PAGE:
bend or redirect a class method and then call it again
franz.steinhaeusler at utanet.at
Fri Jul 23 09:21:43 CEST 2004
On Thu, 22 Jul 2004 14:24:28 -0700, Jeff Shannon <jeff at ccvcorp.com>
>>>What's the point of this extra 'NewStatusText' method? You're already
>>>overriding SetStatusText. Without the NewStatusText and the setattr()
>>>call, when someone calls SomePluginObject.SetStatusText(), it will call
>>>your new version rather than the wx.Frame (or DrFrame) version
>>but not from drFrame itself; that is the point.
>Unless I'm misunderstanding your intent, then yes, from drFrame itself.
>Every Plugin object is also a drFrame object (and a wx.Frame object).
No. Plugin is a *function*, which receives a *drFrame object*.
It should have the purpose to "redirect" all the SetStatusText
calls from within drFrame.
>*Every* SetStatusText() call on any such object will use the
>most-derived version of SetStatusText(), i.e. the Plugin version. Even
>the calls that are part of the drFrame class definition. The *only*
>exception to this is if, instead of using self.SetStatusText(), you're
>using drFrame.SetStatusText(self, ...) -- in that case, you've
>explicitly asked for the drFrame version. But if you have, for example,
>something like this:
> def do_something(self, *args):
> # [....]
> self.SetStatusText("New Status")
>then despite the fact that this is a drFrame method, and doesn't know
>anything about the Plugin derived class, it will indeed result in the
>Plugin version of SetStatusText() being called. That's the whole
>*point* of inheritance.
>I can see two cases where what you're doing would have some effect that
>doesn't replicate normal method resolution order, and to be honest I
>think that using either case is a sign of some very questionable design
>decisions and definitely violates the guiding principles of OO and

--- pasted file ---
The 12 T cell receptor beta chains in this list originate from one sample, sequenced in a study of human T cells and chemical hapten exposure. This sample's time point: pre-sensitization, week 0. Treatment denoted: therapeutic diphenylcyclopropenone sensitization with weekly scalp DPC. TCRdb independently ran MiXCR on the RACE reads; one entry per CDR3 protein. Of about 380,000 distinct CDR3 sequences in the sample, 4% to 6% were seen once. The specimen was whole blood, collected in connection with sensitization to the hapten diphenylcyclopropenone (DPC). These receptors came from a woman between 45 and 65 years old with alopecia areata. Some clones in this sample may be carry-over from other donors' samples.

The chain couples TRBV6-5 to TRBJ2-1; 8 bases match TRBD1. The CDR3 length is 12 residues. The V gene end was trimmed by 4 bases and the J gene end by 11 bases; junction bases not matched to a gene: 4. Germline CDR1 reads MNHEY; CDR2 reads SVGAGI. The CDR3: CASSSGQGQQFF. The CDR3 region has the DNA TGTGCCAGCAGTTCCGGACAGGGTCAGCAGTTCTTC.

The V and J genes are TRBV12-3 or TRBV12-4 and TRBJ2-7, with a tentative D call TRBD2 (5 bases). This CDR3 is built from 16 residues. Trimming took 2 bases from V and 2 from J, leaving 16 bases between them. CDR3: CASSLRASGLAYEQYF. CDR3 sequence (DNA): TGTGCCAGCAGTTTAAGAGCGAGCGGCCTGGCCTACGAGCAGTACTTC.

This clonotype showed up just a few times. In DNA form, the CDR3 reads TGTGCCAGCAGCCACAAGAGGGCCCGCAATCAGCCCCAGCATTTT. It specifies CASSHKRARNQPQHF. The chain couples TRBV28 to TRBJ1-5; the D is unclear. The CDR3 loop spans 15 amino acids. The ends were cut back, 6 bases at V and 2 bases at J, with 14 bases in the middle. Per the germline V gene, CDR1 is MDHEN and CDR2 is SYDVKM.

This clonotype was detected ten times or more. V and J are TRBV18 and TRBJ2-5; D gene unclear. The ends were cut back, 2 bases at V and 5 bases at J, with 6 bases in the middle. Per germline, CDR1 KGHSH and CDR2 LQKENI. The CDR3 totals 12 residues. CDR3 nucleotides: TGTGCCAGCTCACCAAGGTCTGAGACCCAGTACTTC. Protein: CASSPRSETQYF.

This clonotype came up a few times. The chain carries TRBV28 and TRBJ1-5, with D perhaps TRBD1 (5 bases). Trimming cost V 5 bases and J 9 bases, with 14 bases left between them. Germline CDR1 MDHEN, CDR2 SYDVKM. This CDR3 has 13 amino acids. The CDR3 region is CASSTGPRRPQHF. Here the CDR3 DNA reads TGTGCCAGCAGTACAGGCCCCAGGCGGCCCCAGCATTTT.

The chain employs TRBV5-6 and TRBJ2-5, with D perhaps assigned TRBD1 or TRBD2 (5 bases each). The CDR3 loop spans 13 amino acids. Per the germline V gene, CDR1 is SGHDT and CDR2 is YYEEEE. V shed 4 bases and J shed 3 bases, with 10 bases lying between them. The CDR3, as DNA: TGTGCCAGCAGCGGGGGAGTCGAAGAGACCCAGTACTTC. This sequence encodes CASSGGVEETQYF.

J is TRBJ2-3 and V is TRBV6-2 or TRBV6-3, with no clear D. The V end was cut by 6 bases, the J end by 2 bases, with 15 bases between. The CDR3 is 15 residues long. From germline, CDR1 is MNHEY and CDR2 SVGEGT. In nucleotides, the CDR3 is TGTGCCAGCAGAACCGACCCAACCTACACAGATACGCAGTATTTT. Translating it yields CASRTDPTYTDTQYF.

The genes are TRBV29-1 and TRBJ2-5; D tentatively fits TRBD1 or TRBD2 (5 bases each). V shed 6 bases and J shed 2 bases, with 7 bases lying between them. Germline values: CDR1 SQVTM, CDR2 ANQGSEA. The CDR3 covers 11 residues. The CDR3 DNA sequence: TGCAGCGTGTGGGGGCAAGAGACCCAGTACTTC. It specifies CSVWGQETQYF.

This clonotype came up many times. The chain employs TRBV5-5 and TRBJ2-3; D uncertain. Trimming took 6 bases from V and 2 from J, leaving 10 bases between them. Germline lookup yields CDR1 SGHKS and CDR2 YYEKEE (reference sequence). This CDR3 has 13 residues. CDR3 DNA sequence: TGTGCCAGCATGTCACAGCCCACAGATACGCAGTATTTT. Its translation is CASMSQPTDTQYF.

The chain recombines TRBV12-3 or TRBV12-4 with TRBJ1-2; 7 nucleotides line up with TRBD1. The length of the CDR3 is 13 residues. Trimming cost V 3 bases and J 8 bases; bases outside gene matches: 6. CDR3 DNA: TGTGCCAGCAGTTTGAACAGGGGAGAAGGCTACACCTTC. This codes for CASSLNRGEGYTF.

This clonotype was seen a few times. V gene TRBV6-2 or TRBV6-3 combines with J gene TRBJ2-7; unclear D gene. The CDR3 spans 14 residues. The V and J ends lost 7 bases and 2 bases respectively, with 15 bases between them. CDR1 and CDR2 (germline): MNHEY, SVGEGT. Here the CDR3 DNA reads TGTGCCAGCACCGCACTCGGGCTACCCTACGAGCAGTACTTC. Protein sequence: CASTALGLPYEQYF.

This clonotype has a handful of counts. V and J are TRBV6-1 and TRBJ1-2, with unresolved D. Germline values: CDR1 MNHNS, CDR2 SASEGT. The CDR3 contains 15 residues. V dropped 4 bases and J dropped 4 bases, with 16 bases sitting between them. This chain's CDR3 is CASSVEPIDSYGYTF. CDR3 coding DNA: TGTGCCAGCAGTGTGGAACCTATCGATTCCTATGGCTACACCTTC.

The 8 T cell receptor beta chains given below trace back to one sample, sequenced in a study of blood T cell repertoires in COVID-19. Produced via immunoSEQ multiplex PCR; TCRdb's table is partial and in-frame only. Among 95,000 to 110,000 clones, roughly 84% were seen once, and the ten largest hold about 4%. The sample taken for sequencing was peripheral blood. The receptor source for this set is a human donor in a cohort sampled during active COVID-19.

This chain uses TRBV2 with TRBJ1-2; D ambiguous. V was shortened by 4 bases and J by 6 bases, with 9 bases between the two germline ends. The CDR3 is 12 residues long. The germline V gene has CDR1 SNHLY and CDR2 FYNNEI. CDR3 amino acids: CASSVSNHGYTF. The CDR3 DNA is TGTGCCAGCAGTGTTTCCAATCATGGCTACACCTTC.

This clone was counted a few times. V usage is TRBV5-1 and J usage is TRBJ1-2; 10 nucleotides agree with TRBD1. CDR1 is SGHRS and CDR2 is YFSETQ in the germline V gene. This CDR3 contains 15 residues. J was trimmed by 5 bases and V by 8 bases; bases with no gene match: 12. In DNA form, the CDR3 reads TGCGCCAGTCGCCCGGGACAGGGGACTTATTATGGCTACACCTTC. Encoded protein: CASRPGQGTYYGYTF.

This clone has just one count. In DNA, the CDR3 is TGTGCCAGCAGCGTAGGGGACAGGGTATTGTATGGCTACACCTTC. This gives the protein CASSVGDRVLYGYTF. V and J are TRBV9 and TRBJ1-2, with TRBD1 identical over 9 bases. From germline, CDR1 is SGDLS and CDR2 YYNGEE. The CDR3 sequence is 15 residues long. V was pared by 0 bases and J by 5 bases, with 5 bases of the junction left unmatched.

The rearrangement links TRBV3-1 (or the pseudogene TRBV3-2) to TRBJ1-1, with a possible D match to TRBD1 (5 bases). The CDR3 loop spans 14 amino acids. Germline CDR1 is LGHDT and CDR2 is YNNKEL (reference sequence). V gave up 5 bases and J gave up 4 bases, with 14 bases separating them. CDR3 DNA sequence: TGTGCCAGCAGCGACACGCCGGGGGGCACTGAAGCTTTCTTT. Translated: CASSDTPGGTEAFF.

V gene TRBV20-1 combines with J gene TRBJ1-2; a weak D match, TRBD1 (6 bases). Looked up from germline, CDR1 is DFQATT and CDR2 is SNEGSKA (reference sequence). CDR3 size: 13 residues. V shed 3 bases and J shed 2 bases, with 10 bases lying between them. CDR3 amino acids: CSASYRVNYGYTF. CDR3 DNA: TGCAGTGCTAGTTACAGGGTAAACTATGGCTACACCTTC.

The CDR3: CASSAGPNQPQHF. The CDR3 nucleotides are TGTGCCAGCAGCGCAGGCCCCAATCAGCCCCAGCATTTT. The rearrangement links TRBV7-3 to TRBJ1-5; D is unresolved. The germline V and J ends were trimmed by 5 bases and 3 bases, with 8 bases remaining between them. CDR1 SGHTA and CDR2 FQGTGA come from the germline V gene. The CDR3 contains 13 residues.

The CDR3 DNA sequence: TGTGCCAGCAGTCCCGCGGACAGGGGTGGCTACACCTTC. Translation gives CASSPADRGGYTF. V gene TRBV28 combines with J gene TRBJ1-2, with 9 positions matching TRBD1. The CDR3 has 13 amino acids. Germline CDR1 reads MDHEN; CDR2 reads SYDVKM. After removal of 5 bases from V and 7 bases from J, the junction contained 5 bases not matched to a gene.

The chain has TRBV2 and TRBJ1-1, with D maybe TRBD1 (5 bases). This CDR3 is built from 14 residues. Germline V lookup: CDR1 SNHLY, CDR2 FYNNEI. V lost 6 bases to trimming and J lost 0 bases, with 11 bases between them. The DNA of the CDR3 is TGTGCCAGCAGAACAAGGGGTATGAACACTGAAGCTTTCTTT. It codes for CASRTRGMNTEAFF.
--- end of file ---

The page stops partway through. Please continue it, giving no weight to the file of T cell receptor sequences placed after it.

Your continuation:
>inheritance. One case would be that there are indeed places where the
>drFrame.SetStatusText(self, ...) is explicitly called, and you're trying
>to override those explicit requests. This is bad form -- an explicit
>request should be honored, because there's probably a real reason for
>it. The other case is where you are trying to modify the behavior of
>all drFrame instances, including those which are *not* also Plugin
This I want to achieve.
I betted, that there comes the question of bad design :)
>In both cases, you're doing something magic behind your back. It's much
>better to do that kind of stuff up front, where it can be seen. (For
>instance, in the second case, simply derive an intermediate class from
>drFrame, and then derive Plugin from that. Use the intermediate class
>anywhere where you'd currently use drFrame, and you're set.) I would
>bet that there's a more straightforward way of accomplishing what you
>actually want to do, without resorting to this kind of sleight-of-hand.
>(I trust sleight-of-hand in programs about as much as I trust
>sleight-of-hand in people who're holding my wallet -- there may be cases
>where it's justified and where it can be trusted, but I'm not going to
>hand my wallet to just anyone...)
Thank you for your extensive explanation and for the tips.
I will think about it again.
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